'Top Chef' lands at Mission Beach

San Francisco’s most endearing chef, Ryan Scott, has landed at the Mission Beach Cafe, and his groupies are trekking across town to lap up his affection.

Scott charmed everyone at the former Myth Cafe, a lunch spot in Jackson Square connected to Myth restaurant. His order-at-the-counter lunches were so luscious, original and generous, regulars emigrated from all over The City to buy them. Scott’s frequent forays out of his tiny kitchen to schmooze with his customers only made the experience more personal. Everyone knew that this was one of those proverbial finds. Then both Myth and the Cafe closed.

The heartbroken found some succor by following Scott on Bravo’s “Top Chef,” a culinary version of “Survivor,” though he always seemed to be scolded by the judges for not following directions or being too creative. They booted him off midway and I stopped watching.

But a couple of months ago, the partners at Mission Beach Cafe — pastry chef and pie maker Alan Carter, and manager/furniture designer Bill Clarke — brought Scott on as a chef-partner. I took a deep breath and waited until Scott settled in. Then I went for dinner.

In some ways, Mission Beach reminds me of Myth Cafe — small, with all-day coffee, pie and pastry service plus lunch. But it also serves an evening meal in a softly lit, smartly decorated dining room designed by Clarke. On the face of it, the match seemed inspired.

In my three visits to Mission Beach, Scott produced many lush and juicy dishes, vibrant with colorful, seasonal produce. Each spoonful of velvety corn soup ($7) intrigued me with little chunks of avocado and crookneck squash, croutons and corn kernels. It is an ode to summer. Carefully tossed on a square plate rimmed with toasted almonds, bread crumbs, dates and big wedges of yellow pluot, a fluffy pile of arugula ($9.50) in sharp, mustardy dressing becomes an interesting salad.

I loved the way a sauce of cooling chive yogurt worked on crisp filets of Thai snapper ($23), which was stacked on spicy chile-spiked eggplant with sweet, pickled cherry tomatoes. The dish evoked Thai flavors but could only have come from a California kitchen.

Scott plays with the juicy affinity between tomatoes and watermelon in a salad with torn croutons, feta, red onions, basil and sherry vinaigrette that’s a winner.

Other dishes became confused with too many ingredients. Pickled green beans, underdone white beans, zante currants and king trumpet mushrooms next to a baseball-sized quail ($23) plumped with soft bread stuffing basically resembled Thanksgiving dinner, from appetizer to dessert, on a single plate.

The menu misled in other ways. The so-called fried padron peppers ($7) were inedibly hot, not the sweet, mild, Spanish treasures that keep the Bay Area swooning.

I longed for the Myth Cafe lunch and thought I might get it in a grilled truffled three-cheese sandwich ($10.50). But the cheese wasn’t melted, the sandwich was mostly filled with roasted squash and the kitchen forgot to put on the tomato confit promised on the menu.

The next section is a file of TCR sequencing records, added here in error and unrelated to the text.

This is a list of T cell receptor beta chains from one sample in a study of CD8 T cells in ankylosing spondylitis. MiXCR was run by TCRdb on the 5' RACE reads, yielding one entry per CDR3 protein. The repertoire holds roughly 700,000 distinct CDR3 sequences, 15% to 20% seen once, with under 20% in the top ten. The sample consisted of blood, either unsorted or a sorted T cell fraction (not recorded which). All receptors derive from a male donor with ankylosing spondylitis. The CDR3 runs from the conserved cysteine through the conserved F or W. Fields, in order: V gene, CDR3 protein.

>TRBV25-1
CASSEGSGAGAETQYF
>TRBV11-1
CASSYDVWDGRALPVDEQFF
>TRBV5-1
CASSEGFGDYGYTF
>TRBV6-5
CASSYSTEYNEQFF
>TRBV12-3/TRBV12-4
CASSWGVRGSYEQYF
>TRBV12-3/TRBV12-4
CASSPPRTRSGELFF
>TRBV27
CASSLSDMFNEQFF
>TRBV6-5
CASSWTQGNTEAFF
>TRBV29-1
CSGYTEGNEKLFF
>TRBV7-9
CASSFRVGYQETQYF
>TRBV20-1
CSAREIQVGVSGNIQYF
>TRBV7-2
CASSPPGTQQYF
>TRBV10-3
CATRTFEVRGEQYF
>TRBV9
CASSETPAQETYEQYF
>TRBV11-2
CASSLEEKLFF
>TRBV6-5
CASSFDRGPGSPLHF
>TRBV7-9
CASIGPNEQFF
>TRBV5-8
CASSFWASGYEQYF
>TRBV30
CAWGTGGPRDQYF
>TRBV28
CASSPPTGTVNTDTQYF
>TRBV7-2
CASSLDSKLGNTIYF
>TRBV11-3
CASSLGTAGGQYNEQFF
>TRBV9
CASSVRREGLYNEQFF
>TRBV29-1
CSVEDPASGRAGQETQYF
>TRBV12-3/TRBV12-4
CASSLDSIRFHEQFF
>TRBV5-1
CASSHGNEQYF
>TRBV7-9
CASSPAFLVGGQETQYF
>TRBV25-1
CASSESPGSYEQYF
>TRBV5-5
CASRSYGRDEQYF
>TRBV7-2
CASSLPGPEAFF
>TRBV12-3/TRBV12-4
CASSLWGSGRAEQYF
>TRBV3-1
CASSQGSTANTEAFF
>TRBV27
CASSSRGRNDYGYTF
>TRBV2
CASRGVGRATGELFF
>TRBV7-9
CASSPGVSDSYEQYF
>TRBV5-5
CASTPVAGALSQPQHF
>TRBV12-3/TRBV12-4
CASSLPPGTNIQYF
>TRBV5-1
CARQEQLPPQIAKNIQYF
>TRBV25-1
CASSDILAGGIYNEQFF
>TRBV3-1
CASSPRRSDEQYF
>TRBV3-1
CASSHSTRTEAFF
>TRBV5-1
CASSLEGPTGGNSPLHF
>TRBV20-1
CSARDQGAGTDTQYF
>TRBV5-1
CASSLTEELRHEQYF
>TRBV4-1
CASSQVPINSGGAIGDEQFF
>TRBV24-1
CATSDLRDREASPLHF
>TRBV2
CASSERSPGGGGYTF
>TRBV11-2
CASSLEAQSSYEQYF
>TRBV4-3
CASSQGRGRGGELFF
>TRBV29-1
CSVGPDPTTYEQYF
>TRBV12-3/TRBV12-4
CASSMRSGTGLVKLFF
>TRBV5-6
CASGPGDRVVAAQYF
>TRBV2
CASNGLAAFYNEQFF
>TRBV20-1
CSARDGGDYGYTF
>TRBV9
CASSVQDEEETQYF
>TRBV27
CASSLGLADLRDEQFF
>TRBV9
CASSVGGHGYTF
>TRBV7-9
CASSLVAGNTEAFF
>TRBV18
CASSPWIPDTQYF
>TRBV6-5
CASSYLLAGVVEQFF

Talented Scott always flirted with a lot of ingredients at Myth Cafe. Here he needs an editor. He uses really nice ingredients and his dishes can take you happily over the top, but I think he has to restrain his unfettered cooking style just a little to meet the multicourse challenge of dinner.

Mission Beach Cafe

Location: 198 Guerrero Street (at 14th Street), San Francisco

Contact: (415) 861-0198; www.missionbeachcafesf.com

Hours: Lunch Monday-Friday 11:30 a.m. to 2 p.m.; Dinner Tuesday-Thursday, Sunday 5:30 to 10 p.m., Friday and Saturday 5:30 to 11 p.m.; Pastries and coffee on weekdays from 7 a.m., on weekends from 8 a.m.

Price range: Starters $7 to $10.50; Entrees $13.50 (Beach Burger), $18 to $25

Recommended dishes: Corn soup, arugula salad, tomato and watermelon salad, Thai snapper with eggplant, fresh fruit pies

Credit cards: Visa, Master Card

Reservations: Accepted

Patricia Unterman is author of the “San Francisco Food Lovers’ Pocket Guide” and a newsletter, “Unterman on Food.” Contact her at pattiu@concentric.net.

artsentertainmentOther Arts

If you find our journalism valuable and relevant, please consider joining our Examiner membership program.
Find out more at www.sfexaminer.com/join/

Just Posted

Organizer Jas Florentino, left, explains the figures which represent 350 kidnapped Africans first sold as slaves in the United States in 1619 in sculptor Dana King’s “Monumental Reckoning.” The installation is in the space of the former Francis Scott Key monument in Golden Gate Park. (Kevin N. Hume/The Examiner)
What a reparations program would look like in The City

‘If there’s any place we can do it, it’s San Francisco’

Officer Joel Babbs at a protest outside the Hall of Justice in 2017 (Bay City News file photo)
The strange and troubling story of Joel Babbs: What it tells us about the SFPD

The bizarre and troubling career of a whistle-blowing San Francisco police officer… Continue reading

Gov. Gavin Newsom speaks at a COVID-19 update at the City College of San Francisco mass vaccination site in April. (Kevin N. Hume/The Examiner)
Gavin Newsom under COVID: The governor dishes on his pandemic life

By Emily Hoeven CalMatters It was strange, after 15 months of watching… Continue reading

People fish at a dock at Islais Creek Park on Thursday, June 10, 2021. (Kevin N. Hume/The Examiner)
What Islais Creek tells us about rising sea levels in San Francisco

Islais Creek is an unassuming waterway along San Francisco’s eastern industrial shoreline,… Continue reading

Deputy public defender Chris Garcia outside the Hall of Justice on Wednesday, June 16, 2021. (Kevin N. Hume/The Examiner)
As pandemic wanes, SF public defender hopes clients will get ‘their day in court’

Like other attorneys in San Francisco, Deputy Public Defender Chris Garcia has… Continue reading

Most Read